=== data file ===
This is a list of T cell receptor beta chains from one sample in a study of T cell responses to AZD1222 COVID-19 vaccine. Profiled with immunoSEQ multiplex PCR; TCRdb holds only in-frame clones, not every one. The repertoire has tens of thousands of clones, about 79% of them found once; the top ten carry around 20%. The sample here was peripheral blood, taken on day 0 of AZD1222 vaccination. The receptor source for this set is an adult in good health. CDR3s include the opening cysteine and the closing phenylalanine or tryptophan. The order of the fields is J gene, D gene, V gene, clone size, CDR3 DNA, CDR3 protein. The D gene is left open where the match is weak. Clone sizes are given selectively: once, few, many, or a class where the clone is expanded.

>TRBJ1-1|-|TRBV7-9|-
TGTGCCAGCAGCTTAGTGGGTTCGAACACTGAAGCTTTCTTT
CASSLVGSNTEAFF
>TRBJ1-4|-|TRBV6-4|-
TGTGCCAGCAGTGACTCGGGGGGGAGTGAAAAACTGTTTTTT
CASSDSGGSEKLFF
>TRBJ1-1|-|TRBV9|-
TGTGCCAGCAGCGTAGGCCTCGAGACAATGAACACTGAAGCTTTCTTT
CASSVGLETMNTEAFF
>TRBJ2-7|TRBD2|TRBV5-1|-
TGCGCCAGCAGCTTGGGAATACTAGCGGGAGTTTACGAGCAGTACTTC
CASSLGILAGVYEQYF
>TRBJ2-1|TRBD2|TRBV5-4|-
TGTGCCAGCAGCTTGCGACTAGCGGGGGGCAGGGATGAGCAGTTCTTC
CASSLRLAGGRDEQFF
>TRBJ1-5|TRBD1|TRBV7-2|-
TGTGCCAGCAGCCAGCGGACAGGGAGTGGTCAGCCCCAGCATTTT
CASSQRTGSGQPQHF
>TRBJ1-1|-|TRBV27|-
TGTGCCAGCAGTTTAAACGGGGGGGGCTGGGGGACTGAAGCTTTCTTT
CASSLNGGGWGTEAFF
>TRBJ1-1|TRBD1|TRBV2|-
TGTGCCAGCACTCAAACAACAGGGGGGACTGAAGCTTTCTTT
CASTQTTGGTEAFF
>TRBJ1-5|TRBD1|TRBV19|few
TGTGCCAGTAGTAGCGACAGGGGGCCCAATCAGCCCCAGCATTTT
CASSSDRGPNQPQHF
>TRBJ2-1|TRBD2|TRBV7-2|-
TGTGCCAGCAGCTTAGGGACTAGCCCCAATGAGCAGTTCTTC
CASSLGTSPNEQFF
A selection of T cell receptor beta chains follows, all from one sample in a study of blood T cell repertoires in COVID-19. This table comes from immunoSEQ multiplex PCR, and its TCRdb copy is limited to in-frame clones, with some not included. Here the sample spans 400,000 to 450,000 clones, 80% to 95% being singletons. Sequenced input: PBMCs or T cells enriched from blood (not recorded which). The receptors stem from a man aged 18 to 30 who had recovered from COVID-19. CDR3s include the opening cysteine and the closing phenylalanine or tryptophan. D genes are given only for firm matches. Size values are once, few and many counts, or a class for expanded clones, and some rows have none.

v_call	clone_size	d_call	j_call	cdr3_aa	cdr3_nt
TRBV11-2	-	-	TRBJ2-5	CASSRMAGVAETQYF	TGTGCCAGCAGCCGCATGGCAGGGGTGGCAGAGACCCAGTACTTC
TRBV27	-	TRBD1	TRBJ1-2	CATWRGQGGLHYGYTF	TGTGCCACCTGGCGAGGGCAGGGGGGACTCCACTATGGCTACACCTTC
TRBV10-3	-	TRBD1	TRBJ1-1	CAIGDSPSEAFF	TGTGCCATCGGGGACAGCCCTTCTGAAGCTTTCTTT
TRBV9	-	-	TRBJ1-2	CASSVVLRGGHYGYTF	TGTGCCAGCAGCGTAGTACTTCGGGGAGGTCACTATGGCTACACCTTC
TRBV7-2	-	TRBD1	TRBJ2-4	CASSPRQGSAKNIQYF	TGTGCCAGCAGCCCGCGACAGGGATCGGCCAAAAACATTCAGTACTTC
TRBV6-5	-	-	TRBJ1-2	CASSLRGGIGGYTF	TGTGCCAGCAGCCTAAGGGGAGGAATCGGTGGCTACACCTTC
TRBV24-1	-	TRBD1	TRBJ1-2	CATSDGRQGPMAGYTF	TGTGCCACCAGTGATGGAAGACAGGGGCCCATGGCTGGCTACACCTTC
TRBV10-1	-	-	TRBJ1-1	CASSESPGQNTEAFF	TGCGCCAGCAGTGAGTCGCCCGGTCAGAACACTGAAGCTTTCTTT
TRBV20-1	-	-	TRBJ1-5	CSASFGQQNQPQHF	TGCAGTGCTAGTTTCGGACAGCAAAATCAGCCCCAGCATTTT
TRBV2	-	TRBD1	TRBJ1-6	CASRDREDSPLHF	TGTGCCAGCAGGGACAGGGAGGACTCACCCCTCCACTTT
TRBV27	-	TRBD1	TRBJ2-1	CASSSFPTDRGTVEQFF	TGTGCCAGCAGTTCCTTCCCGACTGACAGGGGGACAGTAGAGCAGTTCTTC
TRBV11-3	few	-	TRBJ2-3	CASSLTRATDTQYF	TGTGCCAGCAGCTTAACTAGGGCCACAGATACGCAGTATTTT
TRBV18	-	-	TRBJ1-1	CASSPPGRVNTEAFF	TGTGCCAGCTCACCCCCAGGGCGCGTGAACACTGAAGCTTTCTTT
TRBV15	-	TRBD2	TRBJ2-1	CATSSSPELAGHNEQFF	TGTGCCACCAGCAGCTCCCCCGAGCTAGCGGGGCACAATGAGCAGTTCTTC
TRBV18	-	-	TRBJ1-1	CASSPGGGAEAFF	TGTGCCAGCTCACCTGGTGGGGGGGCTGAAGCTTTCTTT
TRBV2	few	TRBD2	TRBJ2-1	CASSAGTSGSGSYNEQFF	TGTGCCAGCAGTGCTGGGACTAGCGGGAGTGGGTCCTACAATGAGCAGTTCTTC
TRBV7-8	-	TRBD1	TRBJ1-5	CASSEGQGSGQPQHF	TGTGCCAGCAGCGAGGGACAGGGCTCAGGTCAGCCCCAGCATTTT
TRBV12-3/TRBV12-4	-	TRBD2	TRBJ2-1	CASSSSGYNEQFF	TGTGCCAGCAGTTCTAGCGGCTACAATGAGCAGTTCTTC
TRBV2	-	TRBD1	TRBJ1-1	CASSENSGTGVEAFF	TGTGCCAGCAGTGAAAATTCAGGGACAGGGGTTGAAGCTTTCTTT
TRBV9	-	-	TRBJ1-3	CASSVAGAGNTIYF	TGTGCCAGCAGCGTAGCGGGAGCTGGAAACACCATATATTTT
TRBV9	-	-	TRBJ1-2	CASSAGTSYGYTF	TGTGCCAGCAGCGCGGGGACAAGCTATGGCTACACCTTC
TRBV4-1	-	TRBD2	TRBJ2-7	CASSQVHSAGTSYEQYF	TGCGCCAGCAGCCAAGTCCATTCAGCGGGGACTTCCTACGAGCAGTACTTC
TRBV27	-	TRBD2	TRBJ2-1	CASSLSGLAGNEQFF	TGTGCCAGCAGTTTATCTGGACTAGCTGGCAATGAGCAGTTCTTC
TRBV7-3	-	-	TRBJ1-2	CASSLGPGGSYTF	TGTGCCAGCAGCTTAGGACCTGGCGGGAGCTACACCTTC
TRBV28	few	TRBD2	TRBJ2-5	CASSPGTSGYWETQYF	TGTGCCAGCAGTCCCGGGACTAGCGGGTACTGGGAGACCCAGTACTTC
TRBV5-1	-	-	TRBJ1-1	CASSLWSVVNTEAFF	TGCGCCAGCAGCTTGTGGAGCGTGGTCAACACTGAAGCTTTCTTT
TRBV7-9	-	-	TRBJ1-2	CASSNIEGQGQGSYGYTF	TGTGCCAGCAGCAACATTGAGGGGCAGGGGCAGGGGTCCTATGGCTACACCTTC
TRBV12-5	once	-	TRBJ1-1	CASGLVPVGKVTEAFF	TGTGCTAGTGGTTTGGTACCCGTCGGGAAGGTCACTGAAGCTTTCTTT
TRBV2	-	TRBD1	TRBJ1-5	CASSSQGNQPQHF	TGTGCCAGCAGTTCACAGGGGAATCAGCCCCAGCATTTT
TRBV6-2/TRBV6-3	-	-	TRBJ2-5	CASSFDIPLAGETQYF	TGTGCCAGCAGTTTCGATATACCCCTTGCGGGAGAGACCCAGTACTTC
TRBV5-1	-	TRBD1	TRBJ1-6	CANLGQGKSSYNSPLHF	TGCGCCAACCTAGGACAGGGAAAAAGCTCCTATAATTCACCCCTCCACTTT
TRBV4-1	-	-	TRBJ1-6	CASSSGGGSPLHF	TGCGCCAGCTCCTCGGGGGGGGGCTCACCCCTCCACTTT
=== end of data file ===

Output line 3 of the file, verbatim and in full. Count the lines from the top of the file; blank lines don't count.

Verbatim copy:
TGTGCCAGCAGCTTAGTGGGTTCGAACACTGAAGCTTTCTTT